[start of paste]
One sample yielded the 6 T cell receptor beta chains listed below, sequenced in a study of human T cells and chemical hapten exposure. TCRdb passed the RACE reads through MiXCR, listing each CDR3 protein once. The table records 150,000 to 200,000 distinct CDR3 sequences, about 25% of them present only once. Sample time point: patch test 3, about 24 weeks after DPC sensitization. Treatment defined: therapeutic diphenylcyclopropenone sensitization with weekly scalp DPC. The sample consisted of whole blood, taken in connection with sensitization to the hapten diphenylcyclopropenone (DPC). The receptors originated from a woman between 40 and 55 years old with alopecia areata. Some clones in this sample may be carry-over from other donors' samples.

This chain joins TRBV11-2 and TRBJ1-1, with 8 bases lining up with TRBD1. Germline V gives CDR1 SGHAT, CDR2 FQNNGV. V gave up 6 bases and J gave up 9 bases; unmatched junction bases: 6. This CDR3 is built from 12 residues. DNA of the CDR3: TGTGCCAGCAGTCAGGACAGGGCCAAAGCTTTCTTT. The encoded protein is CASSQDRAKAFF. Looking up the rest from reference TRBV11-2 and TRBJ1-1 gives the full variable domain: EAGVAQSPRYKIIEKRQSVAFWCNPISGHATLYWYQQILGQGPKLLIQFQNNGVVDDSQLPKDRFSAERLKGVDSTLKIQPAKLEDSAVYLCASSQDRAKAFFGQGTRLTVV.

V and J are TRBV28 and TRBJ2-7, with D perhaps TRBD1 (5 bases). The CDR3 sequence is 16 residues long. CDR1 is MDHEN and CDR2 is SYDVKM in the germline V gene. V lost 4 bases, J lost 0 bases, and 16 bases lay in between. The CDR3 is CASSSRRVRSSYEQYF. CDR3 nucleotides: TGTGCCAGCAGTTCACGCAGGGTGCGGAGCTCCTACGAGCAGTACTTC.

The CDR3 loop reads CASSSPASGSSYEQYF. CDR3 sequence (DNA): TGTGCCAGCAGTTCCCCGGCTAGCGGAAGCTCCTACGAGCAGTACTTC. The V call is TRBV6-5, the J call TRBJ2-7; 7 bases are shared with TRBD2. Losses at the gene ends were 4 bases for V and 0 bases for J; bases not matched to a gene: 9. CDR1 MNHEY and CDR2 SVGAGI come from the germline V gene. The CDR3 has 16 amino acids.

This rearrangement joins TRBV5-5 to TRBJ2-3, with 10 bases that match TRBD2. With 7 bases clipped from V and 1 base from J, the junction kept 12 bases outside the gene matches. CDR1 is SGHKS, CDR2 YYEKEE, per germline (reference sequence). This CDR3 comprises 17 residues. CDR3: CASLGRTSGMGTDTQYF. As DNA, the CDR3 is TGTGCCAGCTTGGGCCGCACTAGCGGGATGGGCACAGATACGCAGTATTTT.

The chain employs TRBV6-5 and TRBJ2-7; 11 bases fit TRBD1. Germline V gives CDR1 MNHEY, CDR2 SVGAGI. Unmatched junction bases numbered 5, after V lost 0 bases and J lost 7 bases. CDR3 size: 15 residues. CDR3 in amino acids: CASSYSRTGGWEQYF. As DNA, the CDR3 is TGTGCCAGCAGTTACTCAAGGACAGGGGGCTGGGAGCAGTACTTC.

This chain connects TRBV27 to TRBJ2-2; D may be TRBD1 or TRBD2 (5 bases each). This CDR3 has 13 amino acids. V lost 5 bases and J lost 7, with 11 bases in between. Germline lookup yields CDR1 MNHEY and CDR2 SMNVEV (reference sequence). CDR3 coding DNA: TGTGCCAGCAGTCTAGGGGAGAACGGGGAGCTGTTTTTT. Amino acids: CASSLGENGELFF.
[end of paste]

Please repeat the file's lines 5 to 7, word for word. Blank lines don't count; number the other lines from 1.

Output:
This rearrangement joins TRBV5-5 to TRBJ2-3, with 10 bases that match TRBD2. With 7 bases clipped from V and 1 base from J, the junction kept 12 bases outside the gene matches. CDR1 is SGHKS, CDR2 YYEKEE, per germline (reference sequence). This CDR3 comprises 17 residues. CDR3: CASLGRTSGMGTDTQYF. As DNA, the CDR3 is TGTGCCAGCTTGGGCCGCACTAGCGGGATGGGCACAGATACGCAGTATTTT.

The chain employs TRBV6-5 and TRBJ2-7; 11 bases fit TRBD1. Germline V gives CDR1 MNHEY, CDR2 SVGAGI. Unmatched junction bases numbered 5, after V lost 0 bases and J lost 7 bases. CDR3 size: 15 residues. CDR3 in amino acids: CASSYSRTGGWEQYF. As DNA, the CDR3 is TGTGCCAGCAGTTACTCAAGGACAGGGGGCTGGGAGCAGTACTTC.

This chain connects TRBV27 to TRBJ2-2; D may be TRBD1 or TRBD2 (5 bases each). This CDR3 has 13 amino acids. V lost 5 bases and J lost 7, with 11 bases in between. Germline lookup yields CDR1 MNHEY and CDR2 SMNVEV (reference sequence). CDR3 coding DNA: TGTGCCAGCAGTCTAGGGGAGAACGGGGAGCTGTTTTTT. Amino acids: CASSLGENGELFF.